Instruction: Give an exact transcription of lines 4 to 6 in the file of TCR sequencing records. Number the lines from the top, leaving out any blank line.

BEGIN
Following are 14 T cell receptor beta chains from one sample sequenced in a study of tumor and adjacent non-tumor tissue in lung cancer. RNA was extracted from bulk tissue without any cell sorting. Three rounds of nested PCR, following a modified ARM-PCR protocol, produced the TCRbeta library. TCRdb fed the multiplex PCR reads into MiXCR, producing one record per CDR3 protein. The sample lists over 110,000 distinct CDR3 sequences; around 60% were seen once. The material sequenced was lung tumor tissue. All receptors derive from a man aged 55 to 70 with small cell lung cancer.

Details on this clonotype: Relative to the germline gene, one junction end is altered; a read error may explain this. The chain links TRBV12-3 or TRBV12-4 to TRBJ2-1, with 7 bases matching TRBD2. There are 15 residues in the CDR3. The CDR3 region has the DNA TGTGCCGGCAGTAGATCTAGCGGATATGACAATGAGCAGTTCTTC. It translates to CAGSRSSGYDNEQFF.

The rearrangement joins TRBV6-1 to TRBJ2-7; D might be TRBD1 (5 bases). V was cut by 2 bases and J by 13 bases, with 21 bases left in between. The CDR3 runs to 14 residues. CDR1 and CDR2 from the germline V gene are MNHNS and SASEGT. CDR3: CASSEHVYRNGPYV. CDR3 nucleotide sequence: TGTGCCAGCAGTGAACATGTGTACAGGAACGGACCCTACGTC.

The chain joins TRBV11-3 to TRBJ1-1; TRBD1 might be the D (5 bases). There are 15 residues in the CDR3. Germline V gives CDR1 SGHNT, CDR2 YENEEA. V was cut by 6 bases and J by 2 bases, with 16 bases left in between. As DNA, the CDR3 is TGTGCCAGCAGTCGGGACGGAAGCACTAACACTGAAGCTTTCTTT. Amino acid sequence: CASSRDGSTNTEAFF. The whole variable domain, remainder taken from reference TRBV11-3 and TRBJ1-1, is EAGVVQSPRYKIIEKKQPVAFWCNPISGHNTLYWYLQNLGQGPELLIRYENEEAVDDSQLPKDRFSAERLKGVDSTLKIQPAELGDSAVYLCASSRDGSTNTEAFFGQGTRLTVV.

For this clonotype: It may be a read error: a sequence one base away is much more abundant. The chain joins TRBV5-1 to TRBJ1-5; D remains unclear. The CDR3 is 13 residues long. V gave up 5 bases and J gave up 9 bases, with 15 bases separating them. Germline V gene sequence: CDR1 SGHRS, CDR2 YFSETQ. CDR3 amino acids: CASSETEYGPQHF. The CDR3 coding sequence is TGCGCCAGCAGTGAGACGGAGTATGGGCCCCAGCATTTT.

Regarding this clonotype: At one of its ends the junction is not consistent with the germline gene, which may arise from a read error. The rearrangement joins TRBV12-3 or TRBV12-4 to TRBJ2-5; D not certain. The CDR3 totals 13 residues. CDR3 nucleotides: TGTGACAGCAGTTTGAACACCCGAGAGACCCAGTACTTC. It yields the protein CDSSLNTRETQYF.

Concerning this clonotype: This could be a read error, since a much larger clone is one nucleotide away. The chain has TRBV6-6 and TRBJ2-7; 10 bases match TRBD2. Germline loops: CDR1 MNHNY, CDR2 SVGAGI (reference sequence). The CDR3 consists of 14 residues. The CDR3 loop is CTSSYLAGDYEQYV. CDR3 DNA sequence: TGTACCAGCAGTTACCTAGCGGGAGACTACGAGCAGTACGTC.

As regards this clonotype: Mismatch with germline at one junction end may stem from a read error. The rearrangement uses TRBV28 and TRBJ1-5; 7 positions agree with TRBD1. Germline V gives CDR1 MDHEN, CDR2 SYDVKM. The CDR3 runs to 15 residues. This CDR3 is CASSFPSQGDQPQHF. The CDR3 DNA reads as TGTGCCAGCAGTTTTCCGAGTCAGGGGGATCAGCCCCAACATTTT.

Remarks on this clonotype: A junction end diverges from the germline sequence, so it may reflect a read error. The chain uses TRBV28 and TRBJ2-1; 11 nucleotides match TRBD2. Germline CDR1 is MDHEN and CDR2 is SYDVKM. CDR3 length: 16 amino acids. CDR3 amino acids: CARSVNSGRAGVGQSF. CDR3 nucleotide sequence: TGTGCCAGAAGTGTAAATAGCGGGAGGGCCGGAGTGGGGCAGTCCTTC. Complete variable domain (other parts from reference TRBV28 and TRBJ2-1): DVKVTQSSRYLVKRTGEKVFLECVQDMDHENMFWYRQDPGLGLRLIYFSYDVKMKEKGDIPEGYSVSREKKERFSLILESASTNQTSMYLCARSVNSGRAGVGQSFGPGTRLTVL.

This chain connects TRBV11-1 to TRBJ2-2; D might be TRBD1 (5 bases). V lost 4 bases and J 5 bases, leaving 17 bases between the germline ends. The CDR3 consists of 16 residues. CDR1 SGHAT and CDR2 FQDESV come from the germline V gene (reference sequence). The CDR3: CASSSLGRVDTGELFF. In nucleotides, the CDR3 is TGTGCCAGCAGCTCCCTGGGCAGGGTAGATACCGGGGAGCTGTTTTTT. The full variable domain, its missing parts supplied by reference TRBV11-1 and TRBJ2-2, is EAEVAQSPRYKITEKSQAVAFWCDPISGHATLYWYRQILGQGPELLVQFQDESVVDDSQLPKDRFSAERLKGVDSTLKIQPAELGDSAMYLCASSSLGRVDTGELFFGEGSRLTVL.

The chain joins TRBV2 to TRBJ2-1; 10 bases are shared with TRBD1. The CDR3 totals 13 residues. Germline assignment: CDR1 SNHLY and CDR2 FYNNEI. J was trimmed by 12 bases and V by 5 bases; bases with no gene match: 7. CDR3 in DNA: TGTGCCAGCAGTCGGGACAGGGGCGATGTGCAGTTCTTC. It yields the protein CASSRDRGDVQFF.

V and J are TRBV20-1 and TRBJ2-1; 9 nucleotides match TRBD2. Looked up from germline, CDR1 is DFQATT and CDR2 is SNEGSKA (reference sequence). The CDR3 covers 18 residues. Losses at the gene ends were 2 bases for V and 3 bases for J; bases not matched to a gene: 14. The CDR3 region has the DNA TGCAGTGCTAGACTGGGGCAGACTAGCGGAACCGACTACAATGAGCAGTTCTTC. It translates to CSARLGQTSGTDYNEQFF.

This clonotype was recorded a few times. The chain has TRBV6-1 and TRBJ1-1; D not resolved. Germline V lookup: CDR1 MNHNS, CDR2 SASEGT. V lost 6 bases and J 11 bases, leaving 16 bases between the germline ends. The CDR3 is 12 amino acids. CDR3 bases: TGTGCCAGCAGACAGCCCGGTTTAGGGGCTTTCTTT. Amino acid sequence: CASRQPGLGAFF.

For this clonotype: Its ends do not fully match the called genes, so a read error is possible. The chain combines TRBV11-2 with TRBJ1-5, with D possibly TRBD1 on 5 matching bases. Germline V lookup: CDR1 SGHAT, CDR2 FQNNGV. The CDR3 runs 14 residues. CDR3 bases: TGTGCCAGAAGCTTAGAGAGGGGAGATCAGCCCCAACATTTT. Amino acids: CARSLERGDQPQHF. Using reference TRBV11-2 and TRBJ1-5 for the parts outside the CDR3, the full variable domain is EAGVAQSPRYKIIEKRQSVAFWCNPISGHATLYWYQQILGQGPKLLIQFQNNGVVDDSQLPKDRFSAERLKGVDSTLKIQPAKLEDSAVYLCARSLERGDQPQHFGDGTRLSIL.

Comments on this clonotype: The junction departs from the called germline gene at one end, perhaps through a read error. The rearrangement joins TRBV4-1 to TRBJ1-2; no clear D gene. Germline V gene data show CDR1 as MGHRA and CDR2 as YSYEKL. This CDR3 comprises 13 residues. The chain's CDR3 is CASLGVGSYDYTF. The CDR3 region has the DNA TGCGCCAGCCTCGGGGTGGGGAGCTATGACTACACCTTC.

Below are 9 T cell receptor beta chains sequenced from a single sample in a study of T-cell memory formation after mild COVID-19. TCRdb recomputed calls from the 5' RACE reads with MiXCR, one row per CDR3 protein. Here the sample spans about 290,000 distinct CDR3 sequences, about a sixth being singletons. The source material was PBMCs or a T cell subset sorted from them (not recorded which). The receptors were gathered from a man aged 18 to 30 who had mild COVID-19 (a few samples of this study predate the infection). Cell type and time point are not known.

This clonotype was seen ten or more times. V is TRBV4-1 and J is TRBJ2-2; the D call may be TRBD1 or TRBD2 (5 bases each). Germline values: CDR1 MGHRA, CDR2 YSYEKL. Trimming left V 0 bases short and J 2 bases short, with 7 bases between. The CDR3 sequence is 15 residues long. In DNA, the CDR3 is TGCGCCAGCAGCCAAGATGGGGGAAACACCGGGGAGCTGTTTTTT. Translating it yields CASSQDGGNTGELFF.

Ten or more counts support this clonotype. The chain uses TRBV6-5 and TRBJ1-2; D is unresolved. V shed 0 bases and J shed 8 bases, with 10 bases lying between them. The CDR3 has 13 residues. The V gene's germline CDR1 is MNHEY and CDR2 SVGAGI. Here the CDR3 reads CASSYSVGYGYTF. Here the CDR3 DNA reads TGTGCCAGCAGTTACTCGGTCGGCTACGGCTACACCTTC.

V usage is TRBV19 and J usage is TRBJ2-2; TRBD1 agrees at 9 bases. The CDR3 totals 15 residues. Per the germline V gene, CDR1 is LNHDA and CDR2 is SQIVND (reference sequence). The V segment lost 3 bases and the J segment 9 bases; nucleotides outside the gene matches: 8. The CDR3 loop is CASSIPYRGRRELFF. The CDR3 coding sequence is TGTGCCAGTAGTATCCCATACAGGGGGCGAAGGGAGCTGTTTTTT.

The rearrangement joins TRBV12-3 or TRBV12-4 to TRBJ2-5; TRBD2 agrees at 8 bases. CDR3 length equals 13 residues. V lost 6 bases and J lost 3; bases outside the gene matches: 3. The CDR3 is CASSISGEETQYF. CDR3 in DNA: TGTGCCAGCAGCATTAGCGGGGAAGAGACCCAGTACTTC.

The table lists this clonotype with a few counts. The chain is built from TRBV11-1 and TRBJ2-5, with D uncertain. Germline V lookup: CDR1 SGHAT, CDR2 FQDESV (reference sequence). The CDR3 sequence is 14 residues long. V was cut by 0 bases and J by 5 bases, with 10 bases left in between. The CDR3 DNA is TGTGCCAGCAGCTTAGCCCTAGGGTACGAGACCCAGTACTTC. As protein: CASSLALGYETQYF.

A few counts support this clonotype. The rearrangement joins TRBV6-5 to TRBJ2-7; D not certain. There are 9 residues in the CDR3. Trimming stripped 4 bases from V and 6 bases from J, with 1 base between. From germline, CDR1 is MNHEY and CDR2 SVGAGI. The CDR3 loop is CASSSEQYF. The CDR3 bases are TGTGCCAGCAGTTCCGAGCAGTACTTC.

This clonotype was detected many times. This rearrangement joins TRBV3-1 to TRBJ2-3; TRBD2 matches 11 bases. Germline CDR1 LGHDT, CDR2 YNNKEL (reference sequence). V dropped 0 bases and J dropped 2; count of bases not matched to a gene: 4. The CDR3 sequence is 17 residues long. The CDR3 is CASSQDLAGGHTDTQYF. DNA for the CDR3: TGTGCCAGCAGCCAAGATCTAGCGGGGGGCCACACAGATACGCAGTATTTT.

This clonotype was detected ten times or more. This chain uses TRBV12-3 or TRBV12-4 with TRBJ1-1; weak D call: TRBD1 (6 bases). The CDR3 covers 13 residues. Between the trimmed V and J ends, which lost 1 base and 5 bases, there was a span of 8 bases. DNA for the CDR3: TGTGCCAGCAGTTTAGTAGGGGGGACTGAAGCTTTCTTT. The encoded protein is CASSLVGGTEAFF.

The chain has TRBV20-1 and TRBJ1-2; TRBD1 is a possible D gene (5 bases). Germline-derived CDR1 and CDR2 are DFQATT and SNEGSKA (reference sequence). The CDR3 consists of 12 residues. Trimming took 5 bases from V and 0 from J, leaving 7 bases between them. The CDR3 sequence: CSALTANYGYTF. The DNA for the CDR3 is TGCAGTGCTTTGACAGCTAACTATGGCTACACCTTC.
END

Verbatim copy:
The chain joins TRBV11-3 to TRBJ1-1; TRBD1 might be the D (5 bases). There are 15 residues in the CDR3. Germline V gives CDR1 SGHNT, CDR2 YENEEA. V was cut by 6 bases and J by 2 bases, with 16 bases left in between. As DNA, the CDR3 is TGTGCCAGCAGTCGGGACGGAAGCACTAACACTGAAGCTTTCTTT. Amino acid sequence: CASSRDGSTNTEAFF. The whole variable domain, remainder taken from reference TRBV11-3 and TRBJ1-1, is EAGVVQSPRYKIIEKKQPVAFWCNPISGHNTLYWYLQNLGQGPELLIRYENEEAVDDSQLPKDRFSAERLKGVDSTLKIQPAELGDSAVYLCASSRDGSTNTEAFFGQGTRLTVV.

For this clonotype: It may be a read error: a sequence one base away is much more abundant. The chain joins TRBV5-1 to TRBJ1-5; D remains unclear. The CDR3 is 13 residues long. V gave up 5 bases and J gave up 9 bases, with 15 bases separating them. Germline V gene sequence: CDR1 SGHRS, CDR2 YFSETQ. CDR3 amino acids: CASSETEYGPQHF. The CDR3 coding sequence is TGCGCCAGCAGTGAGACGGAGTATGGGCCCCAGCATTTT.

Regarding this clonotype: At one of its ends the junction is not consistent with the germline gene, which may arise from a read error. The rearrangement joins TRBV12-3 or TRBV12-4 to TRBJ2-5; D not certain. The CDR3 totals 13 residues. CDR3 nucleotides: TGTGACAGCAGTTTGAACACCCGAGAGACCCAGTACTTC. It yields the protein CDSSLNTRETQYF.